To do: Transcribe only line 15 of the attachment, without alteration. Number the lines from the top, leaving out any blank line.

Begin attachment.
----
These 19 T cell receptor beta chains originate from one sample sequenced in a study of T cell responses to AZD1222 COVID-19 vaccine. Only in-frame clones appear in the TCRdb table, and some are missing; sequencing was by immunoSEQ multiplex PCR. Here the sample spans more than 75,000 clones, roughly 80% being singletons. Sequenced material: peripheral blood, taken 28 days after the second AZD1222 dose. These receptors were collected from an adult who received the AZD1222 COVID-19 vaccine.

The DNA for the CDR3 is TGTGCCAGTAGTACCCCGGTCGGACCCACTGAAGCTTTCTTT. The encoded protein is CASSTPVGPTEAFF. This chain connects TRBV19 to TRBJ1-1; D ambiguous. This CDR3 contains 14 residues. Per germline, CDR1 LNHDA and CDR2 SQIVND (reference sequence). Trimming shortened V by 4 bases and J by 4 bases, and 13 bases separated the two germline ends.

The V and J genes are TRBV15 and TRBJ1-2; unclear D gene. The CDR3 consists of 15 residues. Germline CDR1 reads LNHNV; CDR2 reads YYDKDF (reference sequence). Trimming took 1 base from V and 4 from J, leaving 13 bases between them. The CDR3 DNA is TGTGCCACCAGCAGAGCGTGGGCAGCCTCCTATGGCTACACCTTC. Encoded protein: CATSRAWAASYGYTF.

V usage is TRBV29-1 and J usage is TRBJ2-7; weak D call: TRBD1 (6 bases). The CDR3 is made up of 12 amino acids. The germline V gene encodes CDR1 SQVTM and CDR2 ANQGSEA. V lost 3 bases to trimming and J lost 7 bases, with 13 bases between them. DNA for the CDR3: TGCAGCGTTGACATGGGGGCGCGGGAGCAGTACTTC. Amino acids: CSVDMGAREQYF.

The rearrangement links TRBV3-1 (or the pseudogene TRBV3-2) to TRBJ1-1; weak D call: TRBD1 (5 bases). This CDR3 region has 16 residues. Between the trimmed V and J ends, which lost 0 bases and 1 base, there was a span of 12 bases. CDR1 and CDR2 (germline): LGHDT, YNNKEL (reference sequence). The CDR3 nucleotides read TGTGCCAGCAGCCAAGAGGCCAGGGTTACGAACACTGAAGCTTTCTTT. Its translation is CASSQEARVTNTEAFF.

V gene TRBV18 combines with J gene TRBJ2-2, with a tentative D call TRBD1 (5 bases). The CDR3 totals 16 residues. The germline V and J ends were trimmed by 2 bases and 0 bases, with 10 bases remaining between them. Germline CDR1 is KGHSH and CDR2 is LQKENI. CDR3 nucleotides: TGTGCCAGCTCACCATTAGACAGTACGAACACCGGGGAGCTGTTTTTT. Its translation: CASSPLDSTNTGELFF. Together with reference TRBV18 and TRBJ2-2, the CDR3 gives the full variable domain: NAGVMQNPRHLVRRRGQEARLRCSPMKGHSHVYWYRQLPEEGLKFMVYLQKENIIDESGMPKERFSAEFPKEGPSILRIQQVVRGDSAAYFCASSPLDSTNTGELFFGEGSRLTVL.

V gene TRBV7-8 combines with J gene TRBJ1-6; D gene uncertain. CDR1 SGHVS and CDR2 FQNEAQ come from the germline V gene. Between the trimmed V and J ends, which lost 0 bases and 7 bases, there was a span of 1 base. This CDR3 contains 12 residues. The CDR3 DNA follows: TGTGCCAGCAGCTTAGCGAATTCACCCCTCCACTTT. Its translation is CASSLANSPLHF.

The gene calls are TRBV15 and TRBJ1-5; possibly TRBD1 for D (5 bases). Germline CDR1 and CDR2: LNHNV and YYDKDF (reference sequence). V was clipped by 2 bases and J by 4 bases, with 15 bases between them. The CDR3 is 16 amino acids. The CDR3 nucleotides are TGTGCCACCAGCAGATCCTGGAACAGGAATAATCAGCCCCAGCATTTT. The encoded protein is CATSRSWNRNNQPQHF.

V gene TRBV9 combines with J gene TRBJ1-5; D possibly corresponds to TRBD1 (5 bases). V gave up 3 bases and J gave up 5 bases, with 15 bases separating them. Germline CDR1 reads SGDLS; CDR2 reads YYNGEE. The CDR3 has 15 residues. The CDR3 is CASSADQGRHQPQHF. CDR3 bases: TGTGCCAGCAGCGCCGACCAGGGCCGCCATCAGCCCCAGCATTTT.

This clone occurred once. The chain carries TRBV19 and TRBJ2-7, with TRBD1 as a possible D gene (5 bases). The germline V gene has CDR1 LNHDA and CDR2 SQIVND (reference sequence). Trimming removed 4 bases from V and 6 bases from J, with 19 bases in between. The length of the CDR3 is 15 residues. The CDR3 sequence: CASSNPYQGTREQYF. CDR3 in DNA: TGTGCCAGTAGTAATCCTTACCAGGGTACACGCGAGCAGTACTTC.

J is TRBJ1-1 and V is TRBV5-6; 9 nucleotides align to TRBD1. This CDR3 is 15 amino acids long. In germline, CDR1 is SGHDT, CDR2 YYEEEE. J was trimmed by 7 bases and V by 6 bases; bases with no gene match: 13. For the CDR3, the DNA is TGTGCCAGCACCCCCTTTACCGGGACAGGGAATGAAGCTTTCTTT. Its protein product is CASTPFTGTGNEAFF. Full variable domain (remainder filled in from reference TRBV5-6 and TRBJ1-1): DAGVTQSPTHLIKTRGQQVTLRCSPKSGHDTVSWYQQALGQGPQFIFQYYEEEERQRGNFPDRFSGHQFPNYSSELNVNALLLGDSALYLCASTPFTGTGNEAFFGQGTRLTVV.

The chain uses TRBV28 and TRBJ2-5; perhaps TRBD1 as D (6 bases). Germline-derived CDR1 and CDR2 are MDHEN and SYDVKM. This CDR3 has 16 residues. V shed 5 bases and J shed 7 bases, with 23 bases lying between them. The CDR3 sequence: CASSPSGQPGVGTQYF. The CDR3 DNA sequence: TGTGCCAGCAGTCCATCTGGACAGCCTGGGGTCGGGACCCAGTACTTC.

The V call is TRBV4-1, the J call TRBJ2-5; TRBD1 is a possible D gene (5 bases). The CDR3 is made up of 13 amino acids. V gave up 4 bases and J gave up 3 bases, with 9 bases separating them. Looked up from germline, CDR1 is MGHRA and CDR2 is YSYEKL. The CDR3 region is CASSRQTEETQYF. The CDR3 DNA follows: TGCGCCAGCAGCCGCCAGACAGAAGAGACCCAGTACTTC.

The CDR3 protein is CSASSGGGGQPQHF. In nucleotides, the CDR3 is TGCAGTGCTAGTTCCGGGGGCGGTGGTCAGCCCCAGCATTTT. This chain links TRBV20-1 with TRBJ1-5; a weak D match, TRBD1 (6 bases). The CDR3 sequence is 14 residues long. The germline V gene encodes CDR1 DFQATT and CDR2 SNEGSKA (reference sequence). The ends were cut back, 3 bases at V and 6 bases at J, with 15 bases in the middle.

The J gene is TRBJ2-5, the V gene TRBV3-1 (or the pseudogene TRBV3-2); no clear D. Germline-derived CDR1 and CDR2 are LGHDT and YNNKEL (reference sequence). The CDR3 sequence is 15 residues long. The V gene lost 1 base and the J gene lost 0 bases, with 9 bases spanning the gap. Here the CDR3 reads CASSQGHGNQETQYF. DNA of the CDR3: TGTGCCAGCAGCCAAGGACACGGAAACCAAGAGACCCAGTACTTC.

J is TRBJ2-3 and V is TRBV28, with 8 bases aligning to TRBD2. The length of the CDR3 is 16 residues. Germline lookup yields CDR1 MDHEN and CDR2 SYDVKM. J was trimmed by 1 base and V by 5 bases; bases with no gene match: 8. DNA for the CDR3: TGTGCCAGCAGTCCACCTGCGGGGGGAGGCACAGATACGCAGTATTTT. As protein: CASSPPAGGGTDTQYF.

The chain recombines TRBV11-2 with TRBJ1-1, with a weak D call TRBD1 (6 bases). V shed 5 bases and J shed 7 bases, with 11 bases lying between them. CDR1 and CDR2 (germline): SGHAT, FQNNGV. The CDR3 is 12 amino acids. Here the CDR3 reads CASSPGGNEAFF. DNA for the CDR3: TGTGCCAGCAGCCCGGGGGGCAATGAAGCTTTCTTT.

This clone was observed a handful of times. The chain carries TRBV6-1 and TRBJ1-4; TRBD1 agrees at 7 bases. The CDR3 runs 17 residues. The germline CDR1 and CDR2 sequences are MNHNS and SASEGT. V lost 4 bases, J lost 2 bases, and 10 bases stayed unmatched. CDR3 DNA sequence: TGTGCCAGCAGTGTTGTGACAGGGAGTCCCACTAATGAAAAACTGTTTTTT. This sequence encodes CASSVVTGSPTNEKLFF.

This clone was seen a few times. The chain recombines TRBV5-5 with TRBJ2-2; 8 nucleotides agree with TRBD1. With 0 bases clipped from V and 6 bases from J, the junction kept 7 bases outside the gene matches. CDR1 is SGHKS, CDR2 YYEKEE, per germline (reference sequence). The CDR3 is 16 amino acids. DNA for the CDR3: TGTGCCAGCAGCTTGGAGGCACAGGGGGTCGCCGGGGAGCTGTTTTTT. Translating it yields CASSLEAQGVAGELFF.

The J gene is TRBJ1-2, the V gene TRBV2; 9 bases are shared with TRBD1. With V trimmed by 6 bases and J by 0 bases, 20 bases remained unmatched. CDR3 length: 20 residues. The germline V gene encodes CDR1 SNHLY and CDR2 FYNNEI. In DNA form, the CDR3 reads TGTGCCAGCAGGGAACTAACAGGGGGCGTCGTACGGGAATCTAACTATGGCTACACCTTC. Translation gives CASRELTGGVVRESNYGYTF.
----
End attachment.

The J gene is TRBJ2-5, the V gene TRBV3-1 (or the pseudogene TRBV3-2); no clear D. Germline-derived CDR1 and CDR2 are LGHDT and YNNKEL (reference sequence). The CDR3 sequence is 15 residues long. The V gene lost 1 base and the J gene lost 0 bases, with 9 bases spanning the gap. Here the CDR3 reads CASSQGHGNQETQYF. DNA of the CDR3: TGTGCCAGCAGCCAAGGACACGGAAACCAAGAGACCCAGTACTTC.